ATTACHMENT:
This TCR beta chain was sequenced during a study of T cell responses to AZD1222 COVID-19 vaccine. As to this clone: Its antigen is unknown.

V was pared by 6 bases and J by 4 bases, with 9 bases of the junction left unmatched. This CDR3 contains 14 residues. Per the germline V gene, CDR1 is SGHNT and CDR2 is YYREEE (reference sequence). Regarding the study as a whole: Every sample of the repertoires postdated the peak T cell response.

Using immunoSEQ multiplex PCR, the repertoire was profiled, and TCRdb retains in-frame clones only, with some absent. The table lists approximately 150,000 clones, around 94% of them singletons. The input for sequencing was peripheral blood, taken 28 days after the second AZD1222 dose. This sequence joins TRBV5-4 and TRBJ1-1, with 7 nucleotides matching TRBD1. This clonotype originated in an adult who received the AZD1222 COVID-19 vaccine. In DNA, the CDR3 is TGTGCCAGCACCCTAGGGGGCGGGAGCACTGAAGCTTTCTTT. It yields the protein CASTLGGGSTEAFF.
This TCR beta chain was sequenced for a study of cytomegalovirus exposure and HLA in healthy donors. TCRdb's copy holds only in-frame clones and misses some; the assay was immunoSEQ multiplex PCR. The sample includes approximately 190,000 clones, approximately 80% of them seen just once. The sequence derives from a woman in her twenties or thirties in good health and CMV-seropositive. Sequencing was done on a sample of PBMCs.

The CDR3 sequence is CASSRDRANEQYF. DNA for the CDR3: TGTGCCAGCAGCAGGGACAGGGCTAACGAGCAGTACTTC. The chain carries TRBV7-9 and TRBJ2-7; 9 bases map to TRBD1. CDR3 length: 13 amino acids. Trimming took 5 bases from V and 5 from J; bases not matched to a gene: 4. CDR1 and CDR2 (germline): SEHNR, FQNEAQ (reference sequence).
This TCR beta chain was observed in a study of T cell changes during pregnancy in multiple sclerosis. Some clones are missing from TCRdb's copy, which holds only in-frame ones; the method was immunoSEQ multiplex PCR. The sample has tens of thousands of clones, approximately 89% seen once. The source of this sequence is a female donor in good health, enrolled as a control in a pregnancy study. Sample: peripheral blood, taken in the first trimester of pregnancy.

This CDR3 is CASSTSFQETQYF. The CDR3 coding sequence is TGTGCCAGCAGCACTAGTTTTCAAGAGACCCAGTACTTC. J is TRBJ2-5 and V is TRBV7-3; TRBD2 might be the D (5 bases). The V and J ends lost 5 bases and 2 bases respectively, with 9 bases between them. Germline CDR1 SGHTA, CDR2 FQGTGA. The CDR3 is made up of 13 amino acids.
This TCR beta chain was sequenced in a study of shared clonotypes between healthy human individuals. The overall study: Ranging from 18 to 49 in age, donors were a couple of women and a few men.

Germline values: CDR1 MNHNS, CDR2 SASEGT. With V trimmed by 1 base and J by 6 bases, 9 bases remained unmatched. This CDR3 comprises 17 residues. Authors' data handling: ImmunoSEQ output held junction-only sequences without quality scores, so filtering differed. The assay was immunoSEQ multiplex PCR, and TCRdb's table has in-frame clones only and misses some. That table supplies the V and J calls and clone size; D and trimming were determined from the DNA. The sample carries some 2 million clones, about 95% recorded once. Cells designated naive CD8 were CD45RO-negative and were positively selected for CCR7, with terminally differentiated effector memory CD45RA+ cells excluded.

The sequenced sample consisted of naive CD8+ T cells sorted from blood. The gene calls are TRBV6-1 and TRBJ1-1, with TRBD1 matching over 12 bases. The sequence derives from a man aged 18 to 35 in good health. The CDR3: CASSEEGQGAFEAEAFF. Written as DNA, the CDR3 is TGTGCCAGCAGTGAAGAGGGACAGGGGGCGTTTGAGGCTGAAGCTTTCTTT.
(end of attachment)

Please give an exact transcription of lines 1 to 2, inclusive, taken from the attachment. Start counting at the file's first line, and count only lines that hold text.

This TCR beta chain was sequenced during a study of T cell responses to AZD1222 COVID-19 vaccine. As to this clone: Its antigen is unknown.

V was pared by 6 bases and J by 4 bases, with 9 bases of the junction left unmatched. This CDR3 contains 14 residues. Per the germline V gene, CDR1 is SGHNT and CDR2 is YYREEE (reference sequence). Regarding the study as a whole: Every sample of the repertoires postdated the peak T cell response.